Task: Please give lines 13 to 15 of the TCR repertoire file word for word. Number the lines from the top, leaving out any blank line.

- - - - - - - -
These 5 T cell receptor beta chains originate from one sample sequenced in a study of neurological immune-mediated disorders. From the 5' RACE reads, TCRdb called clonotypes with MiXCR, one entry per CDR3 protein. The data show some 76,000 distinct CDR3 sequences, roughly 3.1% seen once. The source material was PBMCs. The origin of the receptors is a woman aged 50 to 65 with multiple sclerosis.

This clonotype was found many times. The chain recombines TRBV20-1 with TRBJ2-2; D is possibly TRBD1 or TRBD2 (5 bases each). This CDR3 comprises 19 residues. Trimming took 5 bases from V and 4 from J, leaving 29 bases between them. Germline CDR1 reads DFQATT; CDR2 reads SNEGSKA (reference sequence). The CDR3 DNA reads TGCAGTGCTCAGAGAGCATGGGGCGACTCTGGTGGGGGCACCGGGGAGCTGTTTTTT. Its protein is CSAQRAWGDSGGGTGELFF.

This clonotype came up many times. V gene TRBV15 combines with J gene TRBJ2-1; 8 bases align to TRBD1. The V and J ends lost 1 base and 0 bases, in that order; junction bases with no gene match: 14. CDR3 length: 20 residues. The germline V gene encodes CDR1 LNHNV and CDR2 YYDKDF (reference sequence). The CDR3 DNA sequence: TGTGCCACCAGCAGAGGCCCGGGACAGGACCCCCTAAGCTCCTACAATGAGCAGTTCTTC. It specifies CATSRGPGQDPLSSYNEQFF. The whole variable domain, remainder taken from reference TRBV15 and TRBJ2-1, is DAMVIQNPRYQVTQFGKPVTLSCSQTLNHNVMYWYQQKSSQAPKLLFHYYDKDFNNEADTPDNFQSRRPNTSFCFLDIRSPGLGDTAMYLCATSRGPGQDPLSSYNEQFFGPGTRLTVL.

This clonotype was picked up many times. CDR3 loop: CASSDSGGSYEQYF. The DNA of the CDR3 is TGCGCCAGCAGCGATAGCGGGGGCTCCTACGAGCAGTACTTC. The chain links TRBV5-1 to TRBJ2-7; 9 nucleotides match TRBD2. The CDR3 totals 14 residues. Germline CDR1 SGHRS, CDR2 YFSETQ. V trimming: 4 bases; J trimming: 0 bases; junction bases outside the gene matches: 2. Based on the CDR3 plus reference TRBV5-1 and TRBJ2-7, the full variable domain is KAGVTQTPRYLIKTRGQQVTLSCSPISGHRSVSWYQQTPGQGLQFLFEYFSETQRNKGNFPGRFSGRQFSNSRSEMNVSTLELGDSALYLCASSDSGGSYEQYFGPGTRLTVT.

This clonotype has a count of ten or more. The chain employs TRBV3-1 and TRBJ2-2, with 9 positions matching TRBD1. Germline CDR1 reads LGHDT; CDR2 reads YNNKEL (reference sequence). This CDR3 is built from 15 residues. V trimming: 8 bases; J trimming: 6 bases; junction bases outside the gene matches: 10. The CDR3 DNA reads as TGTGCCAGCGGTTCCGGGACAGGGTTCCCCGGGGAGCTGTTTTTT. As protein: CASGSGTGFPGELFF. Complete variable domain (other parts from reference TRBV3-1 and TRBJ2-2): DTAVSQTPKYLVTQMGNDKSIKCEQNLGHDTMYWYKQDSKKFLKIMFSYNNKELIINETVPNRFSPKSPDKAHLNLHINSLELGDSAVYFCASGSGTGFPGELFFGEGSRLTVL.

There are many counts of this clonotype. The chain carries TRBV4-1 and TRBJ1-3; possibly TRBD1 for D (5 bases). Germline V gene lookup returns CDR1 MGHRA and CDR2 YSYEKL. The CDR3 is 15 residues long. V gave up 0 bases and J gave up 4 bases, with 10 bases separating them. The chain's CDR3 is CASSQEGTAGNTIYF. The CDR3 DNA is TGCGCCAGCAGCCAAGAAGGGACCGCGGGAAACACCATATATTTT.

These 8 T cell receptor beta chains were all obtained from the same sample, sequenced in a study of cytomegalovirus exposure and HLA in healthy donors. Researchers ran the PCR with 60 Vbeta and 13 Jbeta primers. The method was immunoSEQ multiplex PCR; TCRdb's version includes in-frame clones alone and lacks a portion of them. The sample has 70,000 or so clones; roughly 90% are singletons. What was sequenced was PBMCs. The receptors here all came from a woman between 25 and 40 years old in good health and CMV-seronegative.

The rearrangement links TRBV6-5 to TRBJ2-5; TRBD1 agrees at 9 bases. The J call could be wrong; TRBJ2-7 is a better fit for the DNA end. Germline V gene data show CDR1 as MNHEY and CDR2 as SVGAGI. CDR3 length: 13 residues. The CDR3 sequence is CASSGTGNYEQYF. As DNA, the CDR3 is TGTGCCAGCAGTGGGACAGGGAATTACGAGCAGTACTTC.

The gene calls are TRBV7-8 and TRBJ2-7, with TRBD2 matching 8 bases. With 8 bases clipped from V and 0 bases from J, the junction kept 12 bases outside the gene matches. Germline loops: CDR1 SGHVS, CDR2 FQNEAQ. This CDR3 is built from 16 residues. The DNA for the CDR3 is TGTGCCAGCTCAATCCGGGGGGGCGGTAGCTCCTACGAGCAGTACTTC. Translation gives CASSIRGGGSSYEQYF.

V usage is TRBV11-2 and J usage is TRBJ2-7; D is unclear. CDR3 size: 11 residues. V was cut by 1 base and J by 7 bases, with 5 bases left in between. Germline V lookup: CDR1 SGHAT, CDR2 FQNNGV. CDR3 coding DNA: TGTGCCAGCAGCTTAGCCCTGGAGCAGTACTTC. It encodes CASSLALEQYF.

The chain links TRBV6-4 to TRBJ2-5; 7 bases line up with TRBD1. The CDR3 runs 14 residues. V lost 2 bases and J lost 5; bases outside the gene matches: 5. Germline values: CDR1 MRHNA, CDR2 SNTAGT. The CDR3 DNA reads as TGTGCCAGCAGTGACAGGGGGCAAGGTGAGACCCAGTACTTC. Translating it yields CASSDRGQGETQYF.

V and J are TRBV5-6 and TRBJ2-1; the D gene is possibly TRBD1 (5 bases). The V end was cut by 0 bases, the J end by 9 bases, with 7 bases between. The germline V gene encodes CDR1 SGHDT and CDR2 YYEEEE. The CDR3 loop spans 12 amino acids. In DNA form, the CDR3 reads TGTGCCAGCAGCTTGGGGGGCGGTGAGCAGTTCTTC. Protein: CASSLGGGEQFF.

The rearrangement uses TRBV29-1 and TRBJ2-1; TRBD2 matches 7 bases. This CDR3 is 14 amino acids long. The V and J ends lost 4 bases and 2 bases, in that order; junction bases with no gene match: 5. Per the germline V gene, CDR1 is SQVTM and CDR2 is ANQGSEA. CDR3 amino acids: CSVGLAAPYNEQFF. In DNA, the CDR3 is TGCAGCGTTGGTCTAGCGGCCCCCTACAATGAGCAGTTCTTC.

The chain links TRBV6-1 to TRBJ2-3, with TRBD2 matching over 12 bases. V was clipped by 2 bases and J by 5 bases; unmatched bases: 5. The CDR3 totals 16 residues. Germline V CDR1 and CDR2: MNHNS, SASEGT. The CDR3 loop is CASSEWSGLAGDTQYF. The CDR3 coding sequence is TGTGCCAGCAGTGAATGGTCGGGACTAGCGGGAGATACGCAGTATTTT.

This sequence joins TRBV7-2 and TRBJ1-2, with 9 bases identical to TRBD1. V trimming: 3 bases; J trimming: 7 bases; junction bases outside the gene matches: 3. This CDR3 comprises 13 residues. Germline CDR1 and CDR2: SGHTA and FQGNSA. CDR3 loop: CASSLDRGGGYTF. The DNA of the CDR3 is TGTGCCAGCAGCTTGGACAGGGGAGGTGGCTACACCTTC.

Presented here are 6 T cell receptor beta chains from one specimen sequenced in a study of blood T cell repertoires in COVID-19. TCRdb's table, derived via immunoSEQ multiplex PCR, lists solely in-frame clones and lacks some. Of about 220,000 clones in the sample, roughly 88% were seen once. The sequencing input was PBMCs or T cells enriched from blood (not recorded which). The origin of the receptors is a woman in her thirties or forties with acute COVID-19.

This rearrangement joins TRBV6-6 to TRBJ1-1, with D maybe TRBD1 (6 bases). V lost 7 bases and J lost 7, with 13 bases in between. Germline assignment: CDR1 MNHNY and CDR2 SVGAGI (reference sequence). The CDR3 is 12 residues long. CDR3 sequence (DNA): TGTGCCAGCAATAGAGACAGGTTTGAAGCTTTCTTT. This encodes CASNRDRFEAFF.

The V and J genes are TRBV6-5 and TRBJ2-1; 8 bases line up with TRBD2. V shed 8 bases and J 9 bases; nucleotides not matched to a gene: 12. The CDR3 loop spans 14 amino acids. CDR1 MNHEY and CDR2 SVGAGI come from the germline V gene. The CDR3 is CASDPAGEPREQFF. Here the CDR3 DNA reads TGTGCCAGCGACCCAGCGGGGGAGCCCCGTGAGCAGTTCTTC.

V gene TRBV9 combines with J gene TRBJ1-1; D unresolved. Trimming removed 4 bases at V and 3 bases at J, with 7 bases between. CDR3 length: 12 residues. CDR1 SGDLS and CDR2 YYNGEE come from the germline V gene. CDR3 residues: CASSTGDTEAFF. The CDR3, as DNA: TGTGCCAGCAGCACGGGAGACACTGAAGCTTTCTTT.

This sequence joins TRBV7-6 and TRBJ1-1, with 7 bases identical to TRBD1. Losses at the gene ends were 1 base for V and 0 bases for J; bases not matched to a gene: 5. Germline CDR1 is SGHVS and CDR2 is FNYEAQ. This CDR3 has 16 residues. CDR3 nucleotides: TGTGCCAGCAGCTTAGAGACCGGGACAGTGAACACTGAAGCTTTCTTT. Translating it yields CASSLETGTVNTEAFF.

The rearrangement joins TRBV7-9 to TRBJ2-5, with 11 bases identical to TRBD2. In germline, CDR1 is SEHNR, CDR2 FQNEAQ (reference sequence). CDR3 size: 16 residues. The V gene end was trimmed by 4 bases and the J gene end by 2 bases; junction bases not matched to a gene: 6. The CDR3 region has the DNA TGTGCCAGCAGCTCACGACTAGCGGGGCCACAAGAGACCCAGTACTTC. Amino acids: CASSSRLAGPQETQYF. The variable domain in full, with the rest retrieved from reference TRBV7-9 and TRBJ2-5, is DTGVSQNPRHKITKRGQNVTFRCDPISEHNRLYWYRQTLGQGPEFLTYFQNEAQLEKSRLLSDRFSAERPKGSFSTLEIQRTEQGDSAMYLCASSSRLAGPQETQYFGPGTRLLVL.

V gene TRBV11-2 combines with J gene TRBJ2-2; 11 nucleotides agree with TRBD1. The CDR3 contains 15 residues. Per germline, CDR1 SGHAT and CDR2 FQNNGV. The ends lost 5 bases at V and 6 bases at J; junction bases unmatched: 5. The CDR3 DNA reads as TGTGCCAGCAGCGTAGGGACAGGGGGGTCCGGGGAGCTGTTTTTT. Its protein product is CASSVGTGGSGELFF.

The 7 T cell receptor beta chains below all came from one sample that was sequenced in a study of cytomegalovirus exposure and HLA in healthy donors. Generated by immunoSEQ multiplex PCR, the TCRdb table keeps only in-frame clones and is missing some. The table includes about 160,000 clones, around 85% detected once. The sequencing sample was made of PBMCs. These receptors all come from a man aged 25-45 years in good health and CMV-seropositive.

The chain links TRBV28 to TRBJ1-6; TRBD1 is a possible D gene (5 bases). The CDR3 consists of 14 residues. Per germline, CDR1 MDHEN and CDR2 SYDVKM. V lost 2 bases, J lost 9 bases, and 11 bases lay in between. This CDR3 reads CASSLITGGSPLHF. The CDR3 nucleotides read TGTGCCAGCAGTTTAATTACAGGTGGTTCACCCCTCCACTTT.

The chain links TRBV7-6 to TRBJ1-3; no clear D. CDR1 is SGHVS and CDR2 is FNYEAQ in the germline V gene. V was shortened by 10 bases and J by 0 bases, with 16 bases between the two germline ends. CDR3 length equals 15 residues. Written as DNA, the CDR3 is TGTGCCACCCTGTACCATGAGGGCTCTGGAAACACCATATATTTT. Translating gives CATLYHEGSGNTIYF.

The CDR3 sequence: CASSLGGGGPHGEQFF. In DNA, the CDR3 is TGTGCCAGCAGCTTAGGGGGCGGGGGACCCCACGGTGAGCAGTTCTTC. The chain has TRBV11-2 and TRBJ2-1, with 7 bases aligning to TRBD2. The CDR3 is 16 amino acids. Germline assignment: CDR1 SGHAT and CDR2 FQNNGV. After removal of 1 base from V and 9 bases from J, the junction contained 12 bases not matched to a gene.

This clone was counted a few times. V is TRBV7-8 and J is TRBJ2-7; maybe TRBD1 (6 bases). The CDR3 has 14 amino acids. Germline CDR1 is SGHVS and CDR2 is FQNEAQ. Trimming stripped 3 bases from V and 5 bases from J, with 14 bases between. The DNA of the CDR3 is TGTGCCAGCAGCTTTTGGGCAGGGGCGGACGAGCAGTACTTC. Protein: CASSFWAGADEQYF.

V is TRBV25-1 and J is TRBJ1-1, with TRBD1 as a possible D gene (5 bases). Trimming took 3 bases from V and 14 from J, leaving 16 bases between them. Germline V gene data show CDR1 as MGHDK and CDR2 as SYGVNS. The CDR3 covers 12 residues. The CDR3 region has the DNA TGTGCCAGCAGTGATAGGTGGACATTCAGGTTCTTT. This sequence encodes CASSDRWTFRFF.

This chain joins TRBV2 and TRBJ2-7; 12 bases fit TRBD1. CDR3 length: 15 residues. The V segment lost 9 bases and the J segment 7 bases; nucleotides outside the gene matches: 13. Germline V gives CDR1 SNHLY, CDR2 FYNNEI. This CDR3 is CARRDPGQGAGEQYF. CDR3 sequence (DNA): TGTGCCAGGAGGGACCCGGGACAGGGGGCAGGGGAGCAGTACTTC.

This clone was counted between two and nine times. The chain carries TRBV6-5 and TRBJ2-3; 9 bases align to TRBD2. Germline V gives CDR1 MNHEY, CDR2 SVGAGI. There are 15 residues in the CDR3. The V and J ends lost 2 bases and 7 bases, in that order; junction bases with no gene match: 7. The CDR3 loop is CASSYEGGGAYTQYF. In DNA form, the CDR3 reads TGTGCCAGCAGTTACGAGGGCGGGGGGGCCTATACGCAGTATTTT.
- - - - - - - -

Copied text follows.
The rearrangement uses TRBV29-1 and TRBJ2-1; TRBD2 matches 7 bases. This CDR3 is 14 amino acids long. The V and J ends lost 4 bases and 2 bases, in that order; junction bases with no gene match: 5. Per the germline V gene, CDR1 is SQVTM and CDR2 is ANQGSEA. CDR3 amino acids: CSVGLAAPYNEQFF. In DNA, the CDR3 is TGCAGCGTTGGTCTAGCGGCCCCCTACAATGAGCAGTTCTTC.

The chain links TRBV6-1 to TRBJ2-3, with TRBD2 matching over 12 bases. V was clipped by 2 bases and J by 5 bases; unmatched bases: 5. The CDR3 totals 16 residues. Germline V CDR1 and CDR2: MNHNS, SASEGT. The CDR3 loop is CASSEWSGLAGDTQYF. The CDR3 coding sequence is TGTGCCAGCAGTGAATGGTCGGGACTAGCGGGAGATACGCAGTATTTT.

This sequence joins TRBV7-2 and TRBJ1-2, with 9 bases identical to TRBD1. V trimming: 3 bases; J trimming: 7 bases; junction bases outside the gene matches: 3. This CDR3 comprises 13 residues. Germline CDR1 and CDR2: SGHTA and FQGNSA. CDR3 loop: CASSLDRGGGYTF. The DNA of the CDR3 is TGTGCCAGCAGCTTGGACAGGGGAGGTGGCTACACCTTC.